The sting of death is sin; and the strength of sin is the law. But thanks be to God, which giveth us the victory through our Lord Jesus Christ.

Therefore, my beloved brethren, be ye stedfast, unmoveable, always abounding in the work of the Lord, forasmuch as ye know that your labour is not in vain in the Lord.(1 Corinthians 15:55-58)

Friends, we are not promised tomorrow. Let's make today count for eternity, while we still can.

Psalm 116:15

Thursday, November 13, 2008

Young, Talented, and Depressed

Tenth grade was perhaps the greatest year of my pre-regenerate life. It seemed like everything I touched turned to gold. Academically, I was on top of the world. I got spectacular grades in all my courses (much of the time without even trying), which placed me tenth in my graduating class (of 186). I was now the head of the French Horn section in the school band, and got invited to participate in the All-County orchestra. Upon auditioning, I was named first chair French Horn player (which loosely equates to being the best in the county). The music department took notice of my leadership and talent and cast me as the lead in the school musical. The show immediately catapulted me into social renown among students, teachers, and parents. If that weren't enough, I also won a place of honorable mention in my school's Mark Twain Literary contest. It was quite a year. But it was awful.

Underneath the awards and accolades, I knew that everything I held in the palm of my hand was fleeting. And there was no way to stop the process. Being classified as one of the "music kids" gave me a sense of identity and belonging. But when I began to excel in other areas, I became extremely confused. Whereas other kids were discovering they had one talent, I had several. Other kids had the luxury of focusing on just one strength, and planned to make a career out of it. I, on the other hand, hadn't a single clue what to do with my life, because I had so many choices. In fact, I had too many choices, and knowing I only had one shot at life made the pressure to make the right decision positively frightening.

I opened to Ecclesiastes, and began reading, hoping to find some answers. But what I discovered in the pages of that book made me sick to my stomach.The only way I knew how to cope with everything was to embrace the expectations people placed on me to excel, excel, excel. As meaningless and stupid as it seemed, it provided me with a sense of structure and familiarity that gave me a taste of comfort in an uncertain world. The praise and adoration I was receiving from my teachers also supplied me with a temporary high that would distract me from the reality that each day time was running out on my life. But the high would wear off every night when I turned out the light and was left alone with my thoughts. Why am I here? Why was I born? Will people remember me when I die? What is the meaning of life? Then one day, my English teacher presented the class with a voluntary reading challenge. We were to be given extra credit for reading some of the greatest works of literature. The catch? We could only read what the teacher assigned to us. My teacher handpicked for me to read the King James Version of Ecclesiastes.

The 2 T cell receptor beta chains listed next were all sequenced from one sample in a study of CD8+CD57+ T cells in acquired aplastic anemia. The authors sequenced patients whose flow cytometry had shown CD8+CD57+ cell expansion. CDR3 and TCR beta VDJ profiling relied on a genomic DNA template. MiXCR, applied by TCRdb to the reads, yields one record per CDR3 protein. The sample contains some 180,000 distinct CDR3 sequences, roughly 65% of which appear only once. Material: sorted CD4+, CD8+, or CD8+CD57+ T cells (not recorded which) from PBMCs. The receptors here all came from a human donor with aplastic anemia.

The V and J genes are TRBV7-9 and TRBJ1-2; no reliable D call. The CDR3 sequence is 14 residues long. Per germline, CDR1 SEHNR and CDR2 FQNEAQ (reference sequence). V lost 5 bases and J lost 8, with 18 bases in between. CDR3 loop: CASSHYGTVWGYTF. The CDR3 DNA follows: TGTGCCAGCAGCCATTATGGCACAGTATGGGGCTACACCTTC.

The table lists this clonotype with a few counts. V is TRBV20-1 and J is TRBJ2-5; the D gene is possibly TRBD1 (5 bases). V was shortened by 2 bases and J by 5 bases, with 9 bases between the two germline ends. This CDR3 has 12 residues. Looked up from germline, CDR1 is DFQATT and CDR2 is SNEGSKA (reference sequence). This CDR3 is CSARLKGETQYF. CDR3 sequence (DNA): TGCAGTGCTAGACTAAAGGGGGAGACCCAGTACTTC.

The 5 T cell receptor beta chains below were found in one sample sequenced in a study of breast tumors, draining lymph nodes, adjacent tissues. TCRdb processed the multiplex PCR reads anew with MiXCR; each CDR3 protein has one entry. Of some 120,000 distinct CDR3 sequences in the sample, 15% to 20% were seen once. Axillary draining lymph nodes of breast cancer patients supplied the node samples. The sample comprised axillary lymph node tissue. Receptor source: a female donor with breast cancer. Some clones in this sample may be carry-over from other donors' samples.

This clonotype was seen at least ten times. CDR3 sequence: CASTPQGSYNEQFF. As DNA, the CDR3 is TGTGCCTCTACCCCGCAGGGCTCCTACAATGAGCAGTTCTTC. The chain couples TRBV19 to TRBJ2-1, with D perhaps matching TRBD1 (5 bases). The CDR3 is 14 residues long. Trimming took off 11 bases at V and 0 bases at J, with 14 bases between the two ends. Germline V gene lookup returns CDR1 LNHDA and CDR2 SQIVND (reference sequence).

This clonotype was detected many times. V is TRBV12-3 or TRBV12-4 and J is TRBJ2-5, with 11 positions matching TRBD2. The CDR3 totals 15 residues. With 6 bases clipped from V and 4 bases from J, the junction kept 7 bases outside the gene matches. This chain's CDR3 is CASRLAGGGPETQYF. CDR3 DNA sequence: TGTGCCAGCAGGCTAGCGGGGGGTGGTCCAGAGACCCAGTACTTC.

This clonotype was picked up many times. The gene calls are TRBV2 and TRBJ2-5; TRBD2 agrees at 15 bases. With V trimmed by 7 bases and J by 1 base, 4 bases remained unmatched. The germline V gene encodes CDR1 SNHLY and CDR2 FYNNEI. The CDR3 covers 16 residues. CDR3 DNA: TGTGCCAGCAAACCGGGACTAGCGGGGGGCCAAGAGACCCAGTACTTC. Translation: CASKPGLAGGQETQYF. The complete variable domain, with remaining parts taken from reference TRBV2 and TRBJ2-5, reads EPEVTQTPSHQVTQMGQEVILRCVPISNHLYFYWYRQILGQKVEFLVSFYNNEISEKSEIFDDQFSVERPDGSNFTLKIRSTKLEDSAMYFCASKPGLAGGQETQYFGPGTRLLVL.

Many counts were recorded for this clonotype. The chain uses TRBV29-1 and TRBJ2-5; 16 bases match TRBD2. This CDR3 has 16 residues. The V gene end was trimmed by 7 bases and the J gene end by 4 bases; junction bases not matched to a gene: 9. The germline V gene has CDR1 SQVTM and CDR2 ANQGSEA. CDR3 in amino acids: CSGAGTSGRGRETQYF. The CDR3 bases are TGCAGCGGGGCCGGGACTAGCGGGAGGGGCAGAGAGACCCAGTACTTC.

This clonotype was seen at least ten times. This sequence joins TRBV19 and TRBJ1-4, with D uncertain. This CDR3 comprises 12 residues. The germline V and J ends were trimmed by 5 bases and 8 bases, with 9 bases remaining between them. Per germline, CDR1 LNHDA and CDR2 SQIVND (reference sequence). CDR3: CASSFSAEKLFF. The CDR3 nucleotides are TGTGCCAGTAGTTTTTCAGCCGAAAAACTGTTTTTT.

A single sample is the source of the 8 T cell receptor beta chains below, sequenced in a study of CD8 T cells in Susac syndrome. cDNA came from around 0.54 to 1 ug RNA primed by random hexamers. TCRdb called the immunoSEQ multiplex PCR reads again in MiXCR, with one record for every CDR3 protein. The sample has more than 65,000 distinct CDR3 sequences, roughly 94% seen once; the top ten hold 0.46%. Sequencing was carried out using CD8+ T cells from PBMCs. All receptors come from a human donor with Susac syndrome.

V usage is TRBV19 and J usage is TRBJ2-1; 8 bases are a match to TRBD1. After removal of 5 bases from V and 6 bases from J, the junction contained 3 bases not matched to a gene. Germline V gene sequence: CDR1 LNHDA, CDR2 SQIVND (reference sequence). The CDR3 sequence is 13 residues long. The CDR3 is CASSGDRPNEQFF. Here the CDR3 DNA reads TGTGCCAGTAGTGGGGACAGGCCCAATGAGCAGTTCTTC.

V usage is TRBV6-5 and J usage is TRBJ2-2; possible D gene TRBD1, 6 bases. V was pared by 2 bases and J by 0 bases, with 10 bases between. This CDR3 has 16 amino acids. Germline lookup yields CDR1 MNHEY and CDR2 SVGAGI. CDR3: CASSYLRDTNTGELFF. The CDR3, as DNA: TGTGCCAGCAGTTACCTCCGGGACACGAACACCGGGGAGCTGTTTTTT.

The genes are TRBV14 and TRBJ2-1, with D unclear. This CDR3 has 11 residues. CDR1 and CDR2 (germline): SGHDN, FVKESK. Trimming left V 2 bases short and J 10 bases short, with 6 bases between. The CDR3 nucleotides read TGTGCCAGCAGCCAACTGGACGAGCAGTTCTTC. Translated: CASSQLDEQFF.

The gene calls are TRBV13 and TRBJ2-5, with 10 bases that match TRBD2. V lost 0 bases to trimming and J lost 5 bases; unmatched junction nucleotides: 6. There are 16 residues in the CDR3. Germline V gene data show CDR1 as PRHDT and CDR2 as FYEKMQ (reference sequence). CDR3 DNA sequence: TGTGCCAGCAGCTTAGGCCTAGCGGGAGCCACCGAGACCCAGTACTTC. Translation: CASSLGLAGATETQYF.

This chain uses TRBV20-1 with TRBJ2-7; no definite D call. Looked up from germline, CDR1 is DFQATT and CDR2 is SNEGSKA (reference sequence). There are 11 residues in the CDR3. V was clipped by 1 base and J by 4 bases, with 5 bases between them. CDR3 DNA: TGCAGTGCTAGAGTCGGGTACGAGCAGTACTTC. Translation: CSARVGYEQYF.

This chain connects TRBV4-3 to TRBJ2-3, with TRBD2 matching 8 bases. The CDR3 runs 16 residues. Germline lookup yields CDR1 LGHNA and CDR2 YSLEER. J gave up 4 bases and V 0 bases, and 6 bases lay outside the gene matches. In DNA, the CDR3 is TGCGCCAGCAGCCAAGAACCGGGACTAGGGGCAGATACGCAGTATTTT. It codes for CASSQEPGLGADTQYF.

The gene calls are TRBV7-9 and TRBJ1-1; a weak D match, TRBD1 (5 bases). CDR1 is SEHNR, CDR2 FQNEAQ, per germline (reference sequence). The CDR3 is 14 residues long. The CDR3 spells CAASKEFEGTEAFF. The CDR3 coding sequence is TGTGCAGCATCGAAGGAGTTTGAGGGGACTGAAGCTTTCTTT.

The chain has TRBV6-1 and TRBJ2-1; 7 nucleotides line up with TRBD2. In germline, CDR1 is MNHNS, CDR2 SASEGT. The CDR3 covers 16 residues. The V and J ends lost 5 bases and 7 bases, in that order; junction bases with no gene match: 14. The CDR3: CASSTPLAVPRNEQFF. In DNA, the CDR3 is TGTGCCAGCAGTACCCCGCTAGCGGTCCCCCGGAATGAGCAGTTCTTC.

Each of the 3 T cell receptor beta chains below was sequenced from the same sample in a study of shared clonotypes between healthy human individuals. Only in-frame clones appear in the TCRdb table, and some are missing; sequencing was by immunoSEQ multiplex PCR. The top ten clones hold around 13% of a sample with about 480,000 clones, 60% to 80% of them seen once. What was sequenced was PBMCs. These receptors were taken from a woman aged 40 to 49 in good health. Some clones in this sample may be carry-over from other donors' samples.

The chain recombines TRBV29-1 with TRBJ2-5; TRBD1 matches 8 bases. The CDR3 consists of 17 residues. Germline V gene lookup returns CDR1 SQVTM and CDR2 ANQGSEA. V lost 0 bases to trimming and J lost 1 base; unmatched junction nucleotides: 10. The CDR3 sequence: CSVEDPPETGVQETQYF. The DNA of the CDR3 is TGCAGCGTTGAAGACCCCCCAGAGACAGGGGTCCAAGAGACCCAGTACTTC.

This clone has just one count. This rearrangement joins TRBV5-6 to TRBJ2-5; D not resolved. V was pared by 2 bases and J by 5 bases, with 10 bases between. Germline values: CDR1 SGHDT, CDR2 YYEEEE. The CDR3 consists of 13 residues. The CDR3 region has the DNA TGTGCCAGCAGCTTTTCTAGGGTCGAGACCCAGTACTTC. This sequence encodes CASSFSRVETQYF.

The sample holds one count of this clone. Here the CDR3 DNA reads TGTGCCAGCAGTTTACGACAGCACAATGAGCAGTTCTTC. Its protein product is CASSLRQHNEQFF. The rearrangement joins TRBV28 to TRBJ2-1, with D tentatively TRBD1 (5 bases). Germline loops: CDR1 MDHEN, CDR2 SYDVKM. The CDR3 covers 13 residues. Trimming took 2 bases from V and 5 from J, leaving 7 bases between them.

I was excited to actually sit down and read the Bible. From early childhood, I always had always had a curiosity about the Bible. I went to my local bookstore and bought a copy of the KJV for about six dollars. I opened to Ecclesiastes, and began reading, hoping to find some answers. But what I discovered in the pages of that book made me sick to my stomach:
There is no remembrance of former things; neither shall there be any remembrance of things that are to come with those that shall come after. (Ch. 1 vs. 11)

I have seen all the works that are done under the sun; and, behold, all is vanity and vexation of spirit. (Ch. 1 vs. 14)